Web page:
Just to add a little more background to Ade's answer:
In general, a discrete Fourier transform is a lot of computation. A single dimenision FFT of N points takes N*N multiplications. FFT (Fast Fourier Transforms) are faster only because in case N is a power of 2, the equations can be rewritten such that you need only N * log2 N multiplications.
In most applications, you don't care about the exact number of samples. So you choose powers of two, to get the best performance.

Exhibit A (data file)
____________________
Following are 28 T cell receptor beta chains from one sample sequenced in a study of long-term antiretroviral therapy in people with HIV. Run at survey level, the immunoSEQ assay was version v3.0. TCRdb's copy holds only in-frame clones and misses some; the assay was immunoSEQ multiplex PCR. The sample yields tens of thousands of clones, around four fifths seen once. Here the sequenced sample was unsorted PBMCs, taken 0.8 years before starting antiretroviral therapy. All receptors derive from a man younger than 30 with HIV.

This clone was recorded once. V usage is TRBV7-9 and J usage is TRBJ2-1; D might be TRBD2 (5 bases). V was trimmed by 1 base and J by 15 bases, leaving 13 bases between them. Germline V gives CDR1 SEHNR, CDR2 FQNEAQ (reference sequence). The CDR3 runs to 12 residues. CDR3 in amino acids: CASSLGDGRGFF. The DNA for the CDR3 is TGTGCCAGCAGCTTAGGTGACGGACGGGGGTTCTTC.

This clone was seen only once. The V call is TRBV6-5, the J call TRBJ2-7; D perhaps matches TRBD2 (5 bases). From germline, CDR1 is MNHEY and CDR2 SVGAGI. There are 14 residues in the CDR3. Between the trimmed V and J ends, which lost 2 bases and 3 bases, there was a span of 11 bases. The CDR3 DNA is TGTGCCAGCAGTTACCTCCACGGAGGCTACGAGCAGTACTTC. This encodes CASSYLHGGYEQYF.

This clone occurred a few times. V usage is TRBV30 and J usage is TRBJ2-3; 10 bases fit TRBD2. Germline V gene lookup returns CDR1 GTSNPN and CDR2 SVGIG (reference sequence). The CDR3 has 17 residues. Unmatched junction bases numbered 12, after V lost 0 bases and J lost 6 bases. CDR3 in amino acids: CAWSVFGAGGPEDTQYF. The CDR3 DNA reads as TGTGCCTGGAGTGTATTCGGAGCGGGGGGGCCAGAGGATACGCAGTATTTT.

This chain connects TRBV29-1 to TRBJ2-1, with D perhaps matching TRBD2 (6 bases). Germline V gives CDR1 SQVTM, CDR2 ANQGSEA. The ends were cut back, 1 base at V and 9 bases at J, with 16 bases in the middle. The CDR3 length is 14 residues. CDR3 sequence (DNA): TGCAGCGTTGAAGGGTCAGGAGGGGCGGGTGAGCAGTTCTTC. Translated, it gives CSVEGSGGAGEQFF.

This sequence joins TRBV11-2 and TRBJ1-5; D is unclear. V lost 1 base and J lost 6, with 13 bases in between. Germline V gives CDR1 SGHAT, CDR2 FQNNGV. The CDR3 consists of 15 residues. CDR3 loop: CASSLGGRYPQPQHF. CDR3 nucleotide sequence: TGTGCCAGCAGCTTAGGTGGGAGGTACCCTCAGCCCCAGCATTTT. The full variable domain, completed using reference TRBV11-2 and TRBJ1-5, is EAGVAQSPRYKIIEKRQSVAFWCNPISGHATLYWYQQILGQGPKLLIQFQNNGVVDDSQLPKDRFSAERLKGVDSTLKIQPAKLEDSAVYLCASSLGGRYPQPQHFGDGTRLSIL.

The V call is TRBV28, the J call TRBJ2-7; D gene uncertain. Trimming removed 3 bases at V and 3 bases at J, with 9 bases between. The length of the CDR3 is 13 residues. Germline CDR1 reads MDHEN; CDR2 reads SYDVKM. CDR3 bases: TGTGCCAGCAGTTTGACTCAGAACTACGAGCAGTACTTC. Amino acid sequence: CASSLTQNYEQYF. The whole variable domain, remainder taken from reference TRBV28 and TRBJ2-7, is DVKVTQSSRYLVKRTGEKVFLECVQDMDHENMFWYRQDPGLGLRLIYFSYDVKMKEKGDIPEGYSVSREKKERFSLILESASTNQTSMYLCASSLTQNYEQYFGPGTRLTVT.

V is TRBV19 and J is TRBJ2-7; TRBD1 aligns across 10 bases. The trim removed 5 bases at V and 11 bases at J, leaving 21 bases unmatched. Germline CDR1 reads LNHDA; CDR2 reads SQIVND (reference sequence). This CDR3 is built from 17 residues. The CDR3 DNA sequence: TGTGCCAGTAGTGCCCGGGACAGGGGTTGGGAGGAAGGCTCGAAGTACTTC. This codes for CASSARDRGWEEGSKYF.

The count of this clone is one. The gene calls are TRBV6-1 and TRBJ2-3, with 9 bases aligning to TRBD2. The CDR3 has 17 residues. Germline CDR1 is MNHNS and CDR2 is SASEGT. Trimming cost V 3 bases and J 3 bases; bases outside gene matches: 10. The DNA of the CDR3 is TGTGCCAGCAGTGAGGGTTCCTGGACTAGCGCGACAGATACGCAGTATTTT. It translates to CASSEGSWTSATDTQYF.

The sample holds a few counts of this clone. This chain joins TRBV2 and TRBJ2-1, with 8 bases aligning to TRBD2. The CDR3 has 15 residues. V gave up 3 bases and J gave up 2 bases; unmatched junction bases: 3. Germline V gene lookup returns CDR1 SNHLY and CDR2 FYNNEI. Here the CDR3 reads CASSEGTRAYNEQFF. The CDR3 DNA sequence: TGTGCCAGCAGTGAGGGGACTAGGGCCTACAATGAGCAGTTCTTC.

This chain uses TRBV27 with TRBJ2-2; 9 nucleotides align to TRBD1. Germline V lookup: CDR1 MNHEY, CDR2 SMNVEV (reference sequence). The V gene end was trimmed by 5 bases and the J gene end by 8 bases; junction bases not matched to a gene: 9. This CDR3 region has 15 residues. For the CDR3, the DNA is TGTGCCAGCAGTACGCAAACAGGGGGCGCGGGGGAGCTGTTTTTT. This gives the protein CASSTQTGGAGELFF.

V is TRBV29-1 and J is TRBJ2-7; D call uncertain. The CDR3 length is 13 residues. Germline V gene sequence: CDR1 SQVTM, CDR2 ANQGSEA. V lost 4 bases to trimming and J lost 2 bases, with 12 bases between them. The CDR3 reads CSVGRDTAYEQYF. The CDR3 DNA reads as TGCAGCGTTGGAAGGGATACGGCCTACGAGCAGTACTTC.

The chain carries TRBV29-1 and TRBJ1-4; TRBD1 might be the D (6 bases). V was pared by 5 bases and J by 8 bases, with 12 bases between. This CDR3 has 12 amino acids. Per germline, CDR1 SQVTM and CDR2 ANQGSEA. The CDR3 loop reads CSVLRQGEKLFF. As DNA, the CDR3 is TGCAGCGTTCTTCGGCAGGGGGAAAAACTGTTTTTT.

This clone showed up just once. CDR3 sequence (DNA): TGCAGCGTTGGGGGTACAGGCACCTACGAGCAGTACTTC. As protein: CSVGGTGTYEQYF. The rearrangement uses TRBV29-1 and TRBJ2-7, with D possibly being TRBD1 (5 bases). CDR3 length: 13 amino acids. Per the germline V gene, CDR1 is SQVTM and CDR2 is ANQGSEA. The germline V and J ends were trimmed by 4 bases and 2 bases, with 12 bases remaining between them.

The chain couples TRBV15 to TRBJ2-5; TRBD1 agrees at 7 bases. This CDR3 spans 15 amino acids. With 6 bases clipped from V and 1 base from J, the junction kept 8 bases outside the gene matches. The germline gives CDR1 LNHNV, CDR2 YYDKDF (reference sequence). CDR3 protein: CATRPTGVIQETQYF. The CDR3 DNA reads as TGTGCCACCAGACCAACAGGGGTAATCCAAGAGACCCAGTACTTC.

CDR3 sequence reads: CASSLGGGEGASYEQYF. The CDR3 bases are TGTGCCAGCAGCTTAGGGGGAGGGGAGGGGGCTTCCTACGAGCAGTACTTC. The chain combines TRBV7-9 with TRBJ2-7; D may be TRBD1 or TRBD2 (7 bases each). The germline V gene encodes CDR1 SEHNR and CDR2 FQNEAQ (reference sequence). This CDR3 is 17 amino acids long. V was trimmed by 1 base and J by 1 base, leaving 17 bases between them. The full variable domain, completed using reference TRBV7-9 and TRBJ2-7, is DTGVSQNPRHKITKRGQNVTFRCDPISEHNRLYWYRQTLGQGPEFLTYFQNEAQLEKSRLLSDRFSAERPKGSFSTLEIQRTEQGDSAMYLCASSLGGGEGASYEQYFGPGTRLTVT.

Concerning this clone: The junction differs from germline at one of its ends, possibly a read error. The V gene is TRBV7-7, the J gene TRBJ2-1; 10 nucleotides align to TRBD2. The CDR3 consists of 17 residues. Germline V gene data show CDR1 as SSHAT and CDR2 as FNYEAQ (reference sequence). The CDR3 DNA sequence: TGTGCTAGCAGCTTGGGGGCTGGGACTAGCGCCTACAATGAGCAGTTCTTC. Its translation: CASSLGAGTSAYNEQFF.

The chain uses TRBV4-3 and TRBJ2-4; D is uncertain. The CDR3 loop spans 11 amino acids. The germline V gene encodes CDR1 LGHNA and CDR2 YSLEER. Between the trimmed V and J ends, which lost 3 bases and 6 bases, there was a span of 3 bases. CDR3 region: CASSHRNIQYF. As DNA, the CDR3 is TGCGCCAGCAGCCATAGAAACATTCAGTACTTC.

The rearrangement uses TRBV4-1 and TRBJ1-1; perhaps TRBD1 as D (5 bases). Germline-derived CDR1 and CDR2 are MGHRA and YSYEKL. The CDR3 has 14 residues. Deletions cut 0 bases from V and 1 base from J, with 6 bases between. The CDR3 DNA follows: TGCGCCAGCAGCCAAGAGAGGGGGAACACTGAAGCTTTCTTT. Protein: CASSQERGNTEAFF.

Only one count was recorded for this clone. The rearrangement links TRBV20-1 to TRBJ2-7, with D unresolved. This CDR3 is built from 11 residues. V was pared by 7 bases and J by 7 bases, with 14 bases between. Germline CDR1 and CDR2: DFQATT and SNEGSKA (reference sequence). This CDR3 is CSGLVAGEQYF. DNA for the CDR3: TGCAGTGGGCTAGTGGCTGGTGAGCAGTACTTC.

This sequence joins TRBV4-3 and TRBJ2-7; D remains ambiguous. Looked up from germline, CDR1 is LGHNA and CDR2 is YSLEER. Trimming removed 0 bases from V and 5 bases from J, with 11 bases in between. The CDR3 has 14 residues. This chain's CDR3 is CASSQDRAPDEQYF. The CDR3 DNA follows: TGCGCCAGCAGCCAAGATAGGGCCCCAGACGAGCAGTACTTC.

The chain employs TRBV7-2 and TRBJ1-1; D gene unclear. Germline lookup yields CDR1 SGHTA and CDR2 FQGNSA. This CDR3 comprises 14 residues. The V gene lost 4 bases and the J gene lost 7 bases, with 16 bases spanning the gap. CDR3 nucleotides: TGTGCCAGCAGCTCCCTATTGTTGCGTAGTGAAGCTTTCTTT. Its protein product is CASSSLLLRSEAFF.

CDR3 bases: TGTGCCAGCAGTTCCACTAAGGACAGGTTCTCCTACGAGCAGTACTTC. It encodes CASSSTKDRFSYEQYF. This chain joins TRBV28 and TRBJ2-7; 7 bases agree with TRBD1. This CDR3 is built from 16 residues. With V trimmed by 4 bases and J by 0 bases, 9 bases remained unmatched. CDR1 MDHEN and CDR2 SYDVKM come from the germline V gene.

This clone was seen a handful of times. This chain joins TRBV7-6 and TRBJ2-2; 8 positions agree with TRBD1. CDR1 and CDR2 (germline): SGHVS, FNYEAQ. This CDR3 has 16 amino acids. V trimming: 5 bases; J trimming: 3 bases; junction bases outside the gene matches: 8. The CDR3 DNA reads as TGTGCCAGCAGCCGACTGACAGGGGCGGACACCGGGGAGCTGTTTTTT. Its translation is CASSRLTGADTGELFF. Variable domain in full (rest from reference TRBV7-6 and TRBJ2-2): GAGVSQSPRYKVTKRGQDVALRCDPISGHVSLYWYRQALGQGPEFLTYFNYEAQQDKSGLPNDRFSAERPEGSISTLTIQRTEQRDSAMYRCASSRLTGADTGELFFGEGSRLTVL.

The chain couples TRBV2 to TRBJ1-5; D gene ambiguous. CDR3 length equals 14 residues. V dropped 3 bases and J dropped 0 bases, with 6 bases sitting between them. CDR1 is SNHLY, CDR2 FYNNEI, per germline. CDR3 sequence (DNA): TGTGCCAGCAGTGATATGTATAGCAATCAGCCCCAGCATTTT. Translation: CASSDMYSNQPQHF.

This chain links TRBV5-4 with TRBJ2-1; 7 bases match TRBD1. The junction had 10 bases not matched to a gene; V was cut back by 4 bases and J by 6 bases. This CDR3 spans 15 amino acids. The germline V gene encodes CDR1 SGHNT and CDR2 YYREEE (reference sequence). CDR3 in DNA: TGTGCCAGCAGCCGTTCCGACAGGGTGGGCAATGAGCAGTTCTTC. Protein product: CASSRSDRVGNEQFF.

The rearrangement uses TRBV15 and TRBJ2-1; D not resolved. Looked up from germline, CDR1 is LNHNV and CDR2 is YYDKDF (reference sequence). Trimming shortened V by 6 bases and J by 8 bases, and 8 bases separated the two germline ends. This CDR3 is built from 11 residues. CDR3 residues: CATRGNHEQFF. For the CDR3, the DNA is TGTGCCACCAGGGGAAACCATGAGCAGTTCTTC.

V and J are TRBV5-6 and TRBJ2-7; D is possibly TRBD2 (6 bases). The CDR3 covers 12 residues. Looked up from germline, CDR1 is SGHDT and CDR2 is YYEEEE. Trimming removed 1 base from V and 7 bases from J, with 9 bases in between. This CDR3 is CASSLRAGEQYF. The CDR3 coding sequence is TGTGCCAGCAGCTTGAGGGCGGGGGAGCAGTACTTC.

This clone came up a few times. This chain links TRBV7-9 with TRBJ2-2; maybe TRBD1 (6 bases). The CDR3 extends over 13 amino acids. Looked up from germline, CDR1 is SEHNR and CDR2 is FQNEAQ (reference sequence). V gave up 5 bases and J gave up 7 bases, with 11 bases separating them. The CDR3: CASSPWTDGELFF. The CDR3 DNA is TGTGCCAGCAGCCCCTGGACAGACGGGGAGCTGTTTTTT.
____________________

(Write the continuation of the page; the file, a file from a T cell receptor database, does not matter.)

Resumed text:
Powers of three, or five would also work, but powers of two are the fastest, and is the easiest algorithm to write, so that has become dominant over the years.